Is a contemporary approach to the original exercise method pioneered by the late Joseph Pilates. Lindsay and Moira Merrithew, along with a team of physical therapists, sports medicine and fitness professionals, have spent over two decades refining the acclaimed STOTT PILATES method of exercise and line of equipment. There fined method resulted in the inclusion of modern principles of exercise science and rehabilitation–making it one of the safest and most effective methods available. STOTT PILATES is recognized as the Professional’s Choice™ by studios, fitness facilities, fitness professionals and the consumer market worldwide.
There are Five Basic Principles that provide the foundation of STOTT PILATES® and are key to performing the exercises safely and effectively. They show you how to breathe properly and position your body through the exercises. These principles will make you more aware of your ‘core’ and help you get better results from your workout.
Benefits of Pilates:
Greater joint mobility and stability
Improve muscular strength, endurance, and tone
Reduce stress levels
Increase efficiency of respiratory and circulatory systems
Stronger immune system
Reduce lower back pain
Reduce risk of injuries
What is Pilates?
Pilates is an exercise system that is focused on building strength without bulk, improving flexibility and agility, and helping to prevent injury. It was developed in the 1920s by Joseph H. Pilates, who was a physical trainer and founder of The New York Pilates Studio®. It involves a series of controlled movements that engage both your body and mind. Pilates was initially created for rehabilitation, but was later adopted by dancers and athletes and is now utilized by millions. Pilates can be done on a mat with very little equipment, or with specialist apparatus such as the Cadillac or the Reformer. It is a versatile physical practice that can be modified for all levels of fitness and for individual injuries or postural problems.
Quality not Quantity
The basic rule of a good pilates workout is focusing on the quality of each movement, rather than doing lots of repetitions. Practicing an exercise carefully to ensure good alignment and control is essential to success in pilates and progressing to an advanced level.
Time Needed to Feel Results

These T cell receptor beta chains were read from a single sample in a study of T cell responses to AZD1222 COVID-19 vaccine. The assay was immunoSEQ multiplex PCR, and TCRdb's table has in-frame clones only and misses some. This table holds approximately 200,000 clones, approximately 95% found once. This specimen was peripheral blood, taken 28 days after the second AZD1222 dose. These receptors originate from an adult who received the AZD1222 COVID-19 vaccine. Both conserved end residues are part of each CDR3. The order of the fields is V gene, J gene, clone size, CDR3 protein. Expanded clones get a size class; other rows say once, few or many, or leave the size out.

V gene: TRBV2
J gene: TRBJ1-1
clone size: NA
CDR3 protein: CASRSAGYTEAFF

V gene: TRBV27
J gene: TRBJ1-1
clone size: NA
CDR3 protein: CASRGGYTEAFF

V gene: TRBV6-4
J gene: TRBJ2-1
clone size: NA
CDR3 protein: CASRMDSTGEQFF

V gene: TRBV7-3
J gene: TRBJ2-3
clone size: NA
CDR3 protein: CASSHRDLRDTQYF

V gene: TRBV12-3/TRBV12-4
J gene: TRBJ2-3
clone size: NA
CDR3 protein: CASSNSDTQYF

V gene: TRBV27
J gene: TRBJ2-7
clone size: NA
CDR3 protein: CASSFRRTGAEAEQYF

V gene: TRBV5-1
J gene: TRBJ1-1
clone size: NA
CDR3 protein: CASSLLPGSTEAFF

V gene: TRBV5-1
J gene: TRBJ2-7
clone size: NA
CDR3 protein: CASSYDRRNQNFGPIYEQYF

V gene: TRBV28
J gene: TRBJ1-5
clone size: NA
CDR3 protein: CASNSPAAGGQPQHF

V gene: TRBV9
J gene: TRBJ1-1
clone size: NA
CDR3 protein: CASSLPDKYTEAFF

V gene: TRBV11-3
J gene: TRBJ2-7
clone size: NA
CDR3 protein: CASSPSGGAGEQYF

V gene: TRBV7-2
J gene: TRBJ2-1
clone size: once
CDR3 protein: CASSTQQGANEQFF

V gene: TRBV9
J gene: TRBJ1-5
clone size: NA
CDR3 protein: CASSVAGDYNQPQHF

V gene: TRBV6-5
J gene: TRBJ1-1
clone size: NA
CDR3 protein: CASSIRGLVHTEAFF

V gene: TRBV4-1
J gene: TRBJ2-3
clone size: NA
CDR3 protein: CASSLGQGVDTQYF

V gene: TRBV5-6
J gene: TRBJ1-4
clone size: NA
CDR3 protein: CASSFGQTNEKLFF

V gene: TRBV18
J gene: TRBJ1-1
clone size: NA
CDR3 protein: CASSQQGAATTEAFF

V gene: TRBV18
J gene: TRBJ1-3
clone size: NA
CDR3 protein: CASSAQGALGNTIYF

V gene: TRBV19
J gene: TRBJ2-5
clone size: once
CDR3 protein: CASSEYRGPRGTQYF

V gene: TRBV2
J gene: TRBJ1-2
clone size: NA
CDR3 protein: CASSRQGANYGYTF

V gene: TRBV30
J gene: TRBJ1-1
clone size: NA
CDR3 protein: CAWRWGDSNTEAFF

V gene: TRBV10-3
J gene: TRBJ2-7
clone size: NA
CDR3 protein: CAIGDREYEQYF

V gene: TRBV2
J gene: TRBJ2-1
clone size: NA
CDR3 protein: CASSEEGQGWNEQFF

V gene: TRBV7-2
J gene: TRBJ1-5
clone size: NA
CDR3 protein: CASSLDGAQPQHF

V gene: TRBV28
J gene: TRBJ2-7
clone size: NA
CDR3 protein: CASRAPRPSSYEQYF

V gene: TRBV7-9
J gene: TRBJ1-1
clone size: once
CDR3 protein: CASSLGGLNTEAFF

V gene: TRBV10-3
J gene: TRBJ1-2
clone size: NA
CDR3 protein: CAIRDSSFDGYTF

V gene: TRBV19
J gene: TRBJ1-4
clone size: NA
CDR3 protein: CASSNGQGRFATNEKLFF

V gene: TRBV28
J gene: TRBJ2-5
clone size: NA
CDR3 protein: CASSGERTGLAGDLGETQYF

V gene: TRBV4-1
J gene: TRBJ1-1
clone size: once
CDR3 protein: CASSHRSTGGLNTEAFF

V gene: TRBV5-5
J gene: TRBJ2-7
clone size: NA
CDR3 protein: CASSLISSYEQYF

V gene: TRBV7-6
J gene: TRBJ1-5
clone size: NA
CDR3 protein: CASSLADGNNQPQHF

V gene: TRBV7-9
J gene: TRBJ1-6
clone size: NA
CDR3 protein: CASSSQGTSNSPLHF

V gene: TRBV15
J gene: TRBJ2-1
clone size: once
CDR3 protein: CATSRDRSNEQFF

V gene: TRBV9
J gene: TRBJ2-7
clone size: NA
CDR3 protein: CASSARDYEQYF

Joseph Pilates said: “In ten sessions you will feel the difference, in 20 you will see the difference, and in 30 you will have a whole new body.”
Like any sport or skill, in order to improve and maintain a physical improvement you must practice. If you practice on your own at home in between weekly sessions you will improve much faster, however you will still notice a difference attending weekly sessions.
The Six Pilates Principles
Joseph Pilates introduced the following principles to his exercise system which he named contrology. Each exercise is performed with the aim of including all of the following principles:
Pilates uses lateral breathing to enhance stamina and engage muscles. Lateral breathing means you breathe into your back and sides instead of your chest or abdomen. This deep breathing allows your core to remain engaged during the exercises, improves circulation, and clears toxins from the body.
Using concentration enhances the exercises, allowing for a more focused experience. In pilates you use visualization to help concentrate on specific muscle groups. You should feel the movement, not simply perform the movement.
In pilates you use control to engage the correct muscles in sequence. Other areas of the body should remain stable as a resistance to the active movement. Moving slowly and carefully works the target muscle throughout the entire range of movement.
All movement begins in the core and moves outward. Without a stable and strong base, your arms and legs do not work efficiently. Pilates concentrates on strengthening the centre of your body (core).
In pilates you need to work towards a great attention to detail, ensuring that the targeted muscles work in a quality movement rather than focusing on quantity. Force has no place in pilates.
All pilates exercises should be performed slowly, with a controlled but flowing movement. There should be no stiffness, tension, or jerking.